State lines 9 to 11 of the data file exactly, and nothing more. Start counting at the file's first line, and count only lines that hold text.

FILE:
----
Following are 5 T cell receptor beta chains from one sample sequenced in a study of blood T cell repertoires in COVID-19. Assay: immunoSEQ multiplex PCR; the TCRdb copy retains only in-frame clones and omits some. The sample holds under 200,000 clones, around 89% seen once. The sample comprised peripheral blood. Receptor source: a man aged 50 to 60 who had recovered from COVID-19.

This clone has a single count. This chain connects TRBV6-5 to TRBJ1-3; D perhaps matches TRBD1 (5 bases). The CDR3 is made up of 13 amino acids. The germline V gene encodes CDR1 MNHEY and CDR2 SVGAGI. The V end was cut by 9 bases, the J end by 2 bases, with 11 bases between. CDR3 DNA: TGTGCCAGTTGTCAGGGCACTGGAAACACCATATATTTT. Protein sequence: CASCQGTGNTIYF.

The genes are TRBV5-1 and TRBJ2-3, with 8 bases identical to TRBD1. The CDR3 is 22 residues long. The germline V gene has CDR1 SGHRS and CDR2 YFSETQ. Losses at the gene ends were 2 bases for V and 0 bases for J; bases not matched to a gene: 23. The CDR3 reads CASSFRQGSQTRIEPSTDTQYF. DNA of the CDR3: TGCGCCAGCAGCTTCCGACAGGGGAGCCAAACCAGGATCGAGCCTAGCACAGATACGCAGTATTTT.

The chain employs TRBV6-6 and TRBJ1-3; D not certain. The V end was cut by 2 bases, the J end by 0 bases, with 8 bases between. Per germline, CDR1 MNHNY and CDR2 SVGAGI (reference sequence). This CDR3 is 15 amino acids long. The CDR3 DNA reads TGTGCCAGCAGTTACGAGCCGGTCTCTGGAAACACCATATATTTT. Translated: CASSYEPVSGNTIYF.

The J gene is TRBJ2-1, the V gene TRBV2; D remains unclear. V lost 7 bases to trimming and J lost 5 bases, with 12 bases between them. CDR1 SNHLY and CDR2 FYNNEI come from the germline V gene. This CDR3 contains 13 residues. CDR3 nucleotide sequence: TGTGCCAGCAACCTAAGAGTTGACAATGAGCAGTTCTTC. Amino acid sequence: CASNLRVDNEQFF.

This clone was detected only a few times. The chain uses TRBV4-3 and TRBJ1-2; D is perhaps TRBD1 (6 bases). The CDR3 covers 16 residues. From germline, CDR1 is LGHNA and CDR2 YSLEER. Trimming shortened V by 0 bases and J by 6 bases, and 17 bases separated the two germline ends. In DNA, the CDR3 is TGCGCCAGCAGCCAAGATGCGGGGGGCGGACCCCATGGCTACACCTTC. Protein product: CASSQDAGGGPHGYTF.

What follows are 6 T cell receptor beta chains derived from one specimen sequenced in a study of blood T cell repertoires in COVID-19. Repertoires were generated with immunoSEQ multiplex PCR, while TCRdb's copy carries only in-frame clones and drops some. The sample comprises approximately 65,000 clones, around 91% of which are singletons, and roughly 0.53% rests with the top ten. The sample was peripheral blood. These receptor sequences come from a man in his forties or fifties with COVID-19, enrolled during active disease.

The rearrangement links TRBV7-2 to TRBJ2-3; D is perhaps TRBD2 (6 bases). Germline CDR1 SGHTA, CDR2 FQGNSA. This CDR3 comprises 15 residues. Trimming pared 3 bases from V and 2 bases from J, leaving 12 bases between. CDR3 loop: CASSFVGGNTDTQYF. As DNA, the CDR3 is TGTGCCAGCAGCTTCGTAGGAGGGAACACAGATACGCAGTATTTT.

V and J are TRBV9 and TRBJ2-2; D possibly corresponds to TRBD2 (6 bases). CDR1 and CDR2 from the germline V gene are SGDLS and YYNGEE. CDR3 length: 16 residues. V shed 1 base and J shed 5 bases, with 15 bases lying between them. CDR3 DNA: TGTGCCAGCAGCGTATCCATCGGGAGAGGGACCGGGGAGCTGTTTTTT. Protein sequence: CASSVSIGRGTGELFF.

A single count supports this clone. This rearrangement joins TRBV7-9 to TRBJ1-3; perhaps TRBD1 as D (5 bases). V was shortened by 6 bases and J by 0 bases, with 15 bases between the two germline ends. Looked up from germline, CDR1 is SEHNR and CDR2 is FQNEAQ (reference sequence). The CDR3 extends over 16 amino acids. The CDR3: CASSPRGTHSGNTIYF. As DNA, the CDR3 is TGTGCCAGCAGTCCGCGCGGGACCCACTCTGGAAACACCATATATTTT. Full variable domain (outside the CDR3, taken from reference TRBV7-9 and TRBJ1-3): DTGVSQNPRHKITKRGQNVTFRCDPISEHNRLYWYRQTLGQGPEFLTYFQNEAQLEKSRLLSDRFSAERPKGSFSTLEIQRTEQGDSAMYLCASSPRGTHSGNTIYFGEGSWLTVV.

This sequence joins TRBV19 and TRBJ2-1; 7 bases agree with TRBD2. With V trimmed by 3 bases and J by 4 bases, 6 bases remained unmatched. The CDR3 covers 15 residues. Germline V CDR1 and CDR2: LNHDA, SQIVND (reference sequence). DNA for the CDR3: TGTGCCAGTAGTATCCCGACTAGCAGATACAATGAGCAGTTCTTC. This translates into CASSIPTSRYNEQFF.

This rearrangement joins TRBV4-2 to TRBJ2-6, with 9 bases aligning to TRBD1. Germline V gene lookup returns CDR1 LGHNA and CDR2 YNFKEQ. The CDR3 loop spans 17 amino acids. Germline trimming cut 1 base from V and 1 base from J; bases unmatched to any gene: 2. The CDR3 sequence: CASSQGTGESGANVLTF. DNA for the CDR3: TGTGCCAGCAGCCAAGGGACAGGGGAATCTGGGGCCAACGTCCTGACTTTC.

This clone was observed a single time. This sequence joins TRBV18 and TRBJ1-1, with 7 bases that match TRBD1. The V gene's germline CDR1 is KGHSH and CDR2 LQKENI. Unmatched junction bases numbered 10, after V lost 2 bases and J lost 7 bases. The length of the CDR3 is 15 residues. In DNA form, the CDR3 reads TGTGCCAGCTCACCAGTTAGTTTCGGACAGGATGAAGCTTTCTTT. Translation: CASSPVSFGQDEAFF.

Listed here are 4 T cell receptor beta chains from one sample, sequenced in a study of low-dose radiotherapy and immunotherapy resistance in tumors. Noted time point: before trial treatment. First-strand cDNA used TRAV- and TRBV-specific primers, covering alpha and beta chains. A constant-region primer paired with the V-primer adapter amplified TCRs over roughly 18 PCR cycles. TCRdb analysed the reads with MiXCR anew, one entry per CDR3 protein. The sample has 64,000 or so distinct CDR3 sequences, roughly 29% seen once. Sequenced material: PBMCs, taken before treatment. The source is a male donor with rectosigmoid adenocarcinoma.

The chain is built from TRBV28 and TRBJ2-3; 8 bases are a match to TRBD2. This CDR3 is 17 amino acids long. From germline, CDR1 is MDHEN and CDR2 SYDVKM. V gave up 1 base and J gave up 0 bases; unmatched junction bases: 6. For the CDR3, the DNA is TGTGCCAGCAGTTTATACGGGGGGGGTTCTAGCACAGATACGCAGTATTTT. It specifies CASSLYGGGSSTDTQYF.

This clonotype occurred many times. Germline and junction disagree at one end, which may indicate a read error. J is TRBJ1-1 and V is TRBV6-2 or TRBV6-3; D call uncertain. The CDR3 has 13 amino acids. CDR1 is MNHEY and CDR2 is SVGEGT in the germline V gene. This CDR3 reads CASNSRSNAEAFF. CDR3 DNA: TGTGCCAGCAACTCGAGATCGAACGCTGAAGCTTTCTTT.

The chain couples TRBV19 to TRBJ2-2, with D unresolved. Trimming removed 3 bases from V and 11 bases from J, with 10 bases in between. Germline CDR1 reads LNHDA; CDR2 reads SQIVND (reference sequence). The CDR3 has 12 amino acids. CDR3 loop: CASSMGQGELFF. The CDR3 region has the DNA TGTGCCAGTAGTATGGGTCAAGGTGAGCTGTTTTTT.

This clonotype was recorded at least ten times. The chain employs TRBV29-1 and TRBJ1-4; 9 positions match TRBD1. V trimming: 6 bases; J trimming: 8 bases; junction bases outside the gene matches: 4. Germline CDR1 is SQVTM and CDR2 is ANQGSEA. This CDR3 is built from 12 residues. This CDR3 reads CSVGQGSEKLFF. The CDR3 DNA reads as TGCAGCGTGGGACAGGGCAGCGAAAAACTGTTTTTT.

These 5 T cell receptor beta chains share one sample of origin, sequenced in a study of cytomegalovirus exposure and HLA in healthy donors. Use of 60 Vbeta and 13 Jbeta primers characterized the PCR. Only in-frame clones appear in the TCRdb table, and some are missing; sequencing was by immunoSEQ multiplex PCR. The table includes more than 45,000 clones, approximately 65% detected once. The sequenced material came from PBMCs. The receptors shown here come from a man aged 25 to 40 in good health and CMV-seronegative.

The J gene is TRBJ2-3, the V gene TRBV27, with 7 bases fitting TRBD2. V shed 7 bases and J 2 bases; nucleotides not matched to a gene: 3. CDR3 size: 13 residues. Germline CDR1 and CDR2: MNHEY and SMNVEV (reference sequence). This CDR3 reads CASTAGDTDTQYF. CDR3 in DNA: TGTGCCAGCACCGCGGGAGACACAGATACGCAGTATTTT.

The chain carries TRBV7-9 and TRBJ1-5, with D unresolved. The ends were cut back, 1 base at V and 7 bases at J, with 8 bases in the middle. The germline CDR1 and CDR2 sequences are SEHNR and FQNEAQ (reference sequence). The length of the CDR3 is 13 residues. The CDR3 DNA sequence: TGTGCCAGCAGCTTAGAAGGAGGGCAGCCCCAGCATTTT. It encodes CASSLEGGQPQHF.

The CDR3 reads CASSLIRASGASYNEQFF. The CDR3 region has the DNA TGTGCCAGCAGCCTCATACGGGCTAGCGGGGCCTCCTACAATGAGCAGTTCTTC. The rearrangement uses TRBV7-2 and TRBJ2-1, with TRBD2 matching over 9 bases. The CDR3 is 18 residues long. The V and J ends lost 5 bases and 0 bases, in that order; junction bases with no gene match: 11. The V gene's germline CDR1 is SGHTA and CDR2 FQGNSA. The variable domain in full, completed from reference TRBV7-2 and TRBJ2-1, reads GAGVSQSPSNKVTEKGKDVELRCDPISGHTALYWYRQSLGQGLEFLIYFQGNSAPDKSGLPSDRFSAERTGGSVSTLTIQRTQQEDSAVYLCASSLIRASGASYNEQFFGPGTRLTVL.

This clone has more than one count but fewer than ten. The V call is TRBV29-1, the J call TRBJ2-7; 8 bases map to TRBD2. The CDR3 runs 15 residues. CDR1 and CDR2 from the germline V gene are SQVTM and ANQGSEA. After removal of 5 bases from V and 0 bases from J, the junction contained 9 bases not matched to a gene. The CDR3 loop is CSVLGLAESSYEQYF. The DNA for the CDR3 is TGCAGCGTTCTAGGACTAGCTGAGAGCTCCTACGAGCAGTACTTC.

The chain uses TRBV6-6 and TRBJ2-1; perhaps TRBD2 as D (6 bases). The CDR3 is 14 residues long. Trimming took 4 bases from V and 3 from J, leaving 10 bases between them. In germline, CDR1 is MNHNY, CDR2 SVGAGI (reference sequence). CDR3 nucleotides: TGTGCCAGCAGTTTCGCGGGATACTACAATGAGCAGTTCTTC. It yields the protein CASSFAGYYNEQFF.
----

V and J are TRBV9 and TRBJ2-2; D possibly corresponds to TRBD2 (6 bases). CDR1 and CDR2 from the germline V gene are SGDLS and YYNGEE. CDR3 length: 16 residues. V shed 1 base and J shed 5 bases, with 15 bases lying between them. CDR3 DNA: TGTGCCAGCAGCGTATCCATCGGGAGAGGGACCGGGGAGCTGTTTTTT. Protein sequence: CASSVSIGRGTGELFF.

A single count supports this clone. This rearrangement joins TRBV7-9 to TRBJ1-3; perhaps TRBD1 as D (5 bases). V was shortened by 6 bases and J by 0 bases, with 15 bases between the two germline ends. Looked up from germline, CDR1 is SEHNR and CDR2 is FQNEAQ (reference sequence). The CDR3 extends over 16 amino acids. The CDR3: CASSPRGTHSGNTIYF. As DNA, the CDR3 is TGTGCCAGCAGTCCGCGCGGGACCCACTCTGGAAACACCATATATTTT. Full variable domain (outside the CDR3, taken from reference TRBV7-9 and TRBJ1-3): DTGVSQNPRHKITKRGQNVTFRCDPISEHNRLYWYRQTLGQGPEFLTYFQNEAQLEKSRLLSDRFSAERPKGSFSTLEIQRTEQGDSAMYLCASSPRGTHSGNTIYFGEGSWLTVV.

This sequence joins TRBV19 and TRBJ2-1; 7 bases agree with TRBD2. With V trimmed by 3 bases and J by 4 bases, 6 bases remained unmatched. The CDR3 covers 15 residues. Germline V CDR1 and CDR2: LNHDA, SQIVND (reference sequence). DNA for the CDR3: TGTGCCAGTAGTATCCCGACTAGCAGATACAATGAGCAGTTCTTC. This translates into CASSIPTSRYNEQFF.